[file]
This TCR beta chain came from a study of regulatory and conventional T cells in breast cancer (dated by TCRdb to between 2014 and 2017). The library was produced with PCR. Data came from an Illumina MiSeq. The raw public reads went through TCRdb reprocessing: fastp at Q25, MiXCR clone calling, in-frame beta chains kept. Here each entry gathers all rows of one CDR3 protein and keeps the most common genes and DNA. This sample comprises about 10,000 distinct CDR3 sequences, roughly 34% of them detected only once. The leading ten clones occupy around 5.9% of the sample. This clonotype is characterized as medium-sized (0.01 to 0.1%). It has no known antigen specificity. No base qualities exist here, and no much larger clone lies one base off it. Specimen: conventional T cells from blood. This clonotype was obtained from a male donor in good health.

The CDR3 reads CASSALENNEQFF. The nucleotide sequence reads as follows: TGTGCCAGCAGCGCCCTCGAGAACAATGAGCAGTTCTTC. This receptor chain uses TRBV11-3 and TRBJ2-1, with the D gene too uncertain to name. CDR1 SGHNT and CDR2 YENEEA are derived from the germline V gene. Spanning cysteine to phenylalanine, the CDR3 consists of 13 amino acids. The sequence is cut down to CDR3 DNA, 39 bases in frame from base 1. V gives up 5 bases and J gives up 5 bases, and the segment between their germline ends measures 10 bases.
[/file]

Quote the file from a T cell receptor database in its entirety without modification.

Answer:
This TCR beta chain came from a study of regulatory and conventional T cells in breast cancer (dated by TCRdb to between 2014 and 2017). The library was produced with PCR. Data came from an Illumina MiSeq. The raw public reads went through TCRdb reprocessing: fastp at Q25, MiXCR clone calling, in-frame beta chains kept. Here each entry gathers all rows of one CDR3 protein and keeps the most common genes and DNA. This sample comprises about 10,000 distinct CDR3 sequences, roughly 34% of them detected only once. The leading ten clones occupy around 5.9% of the sample. This clonotype is characterized as medium-sized (0.01 to 0.1%). It has no known antigen specificity. No base qualities exist here, and no much larger clone lies one base off it. Specimen: conventional T cells from blood. This clonotype was obtained from a male donor in good health.

The CDR3 reads CASSALENNEQFF. The nucleotide sequence reads as follows: TGTGCCAGCAGCGCCCTCGAGAACAATGAGCAGTTCTTC. This receptor chain uses TRBV11-3 and TRBJ2-1, with the D gene too uncertain to name. CDR1 SGHNT and CDR2 YENEEA are derived from the germline V gene. Spanning cysteine to phenylalanine, the CDR3 consists of 13 amino acids. The sequence is cut down to CDR3 DNA, 39 bases in frame from base 1. V gives up 5 bases and J gives up 5 bases, and the segment between their germline ends measures 10 bases.